US Secretary of State's Visit to Bulgaria Fuels Speculation in Foreign Media
"What is US Secretary of State John Kerry doing in Bulgaria?," a number of media outlets in Bulgaria, the region and the West seem to be wondering, against the backdrop of a few important diplomatic visits this month.
According to Bloomberg, which cites a State Department official not authorized to speak publicly, Kerry's main task is "to consult with officials about security and ways to wean the country from its dependence on energy from Russia."
Bloomberg reminds that the South Stream project, on which Bulgaria was pinning its hopes to boost its energy security, was abandoned in December of last year and this added to the country's problems in energy:
"The U.S. is working intensively with Bulgaria to find alternatives, including a spur from Bulgaria to a liquefied natural gas terminal in Greece, as well as nuclear energy options, the official said."
Reportedly, Kerry will offer his support to a government-business working group trying to overcome commercial, economic and regulatory obstacles related to improvements in the sector of nuclear energy.
Stemming the flow on "endemic corruption" will be another issue to discuss, with the cited official saying "official corruption doesn’t just threaten the democratic fabric of a country and the investment climate... but also provides an opening for foreign interference and the undercutting of sovereignty."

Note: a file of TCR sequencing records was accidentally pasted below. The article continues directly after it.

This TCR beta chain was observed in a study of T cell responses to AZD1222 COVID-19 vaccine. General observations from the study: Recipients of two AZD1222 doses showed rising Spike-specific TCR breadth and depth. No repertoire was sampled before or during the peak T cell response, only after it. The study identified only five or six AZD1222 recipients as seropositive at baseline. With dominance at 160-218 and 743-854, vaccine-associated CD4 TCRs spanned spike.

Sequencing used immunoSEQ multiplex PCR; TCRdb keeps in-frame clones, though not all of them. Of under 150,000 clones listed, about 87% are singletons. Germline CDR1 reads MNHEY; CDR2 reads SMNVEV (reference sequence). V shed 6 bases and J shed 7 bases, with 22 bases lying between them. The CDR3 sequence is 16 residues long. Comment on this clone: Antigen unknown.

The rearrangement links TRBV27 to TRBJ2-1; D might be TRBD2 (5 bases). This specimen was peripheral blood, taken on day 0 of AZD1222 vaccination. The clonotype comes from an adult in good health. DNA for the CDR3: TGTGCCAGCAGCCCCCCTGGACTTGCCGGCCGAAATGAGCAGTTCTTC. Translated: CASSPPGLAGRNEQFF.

Russia's TASS news agency, citing "experts", writes that the American diplomats "will do their best to lift the moratorium on extracting shale gas through fracking and to support trans-Atlantic trade and investment partnership between the EU and the US."
RIA Novosti, on the other other hand, argues Kerry is intending "to talk Sofia into curbing its dependency on Russian energy resources."
The Associated Press points to the exploration of "ideas with Bulgarian officials for diversifying their energy supply" as the Secretary of State's main goal in Sofia.
In a text called "Western Leaders Make Beeline for Bulgaria," a BBC correspondent says "the timing [of Kerry's visit] is significant", reminding of the canceled South Stream pipeline.
He quotes Ruslan Stefanov, from the Center for the Study of Democracy in Sofia, as saying "Bulgaria is important to the US, as a frontier country... as the country that holds the key to Russia's influence on the Balkans and in Europe."
The article also touches the prospects of defense being on Kerry's agenda as "the Bulgarian army depends heavily on Russian spare parts and servicing, and on Greece to help patrol airspace."
It also points to the difficulties Bulgaria is having in controlling movement of would-be jihadists across tis own border.
"It is a major problem for our special services to control Islamist fighters traveling through Bulgaria unless we have concrete intelligence from our allies," former intelligence head Gen Kircho Kirov is quoted as saying.
Kerry will also seek an "update" on Bulgarian authorities' move to arrest Fritz-Joly Joachin, a French national caught while trying to sneak into Turkey, according to the Voice of America. Joachin is suspected of having ties to at least one of the attackers who took twelve lives at the satirical weekly Charlie Hebdo's Paris office last week. A decision whether to extradite him is due sometime next week at the latest.
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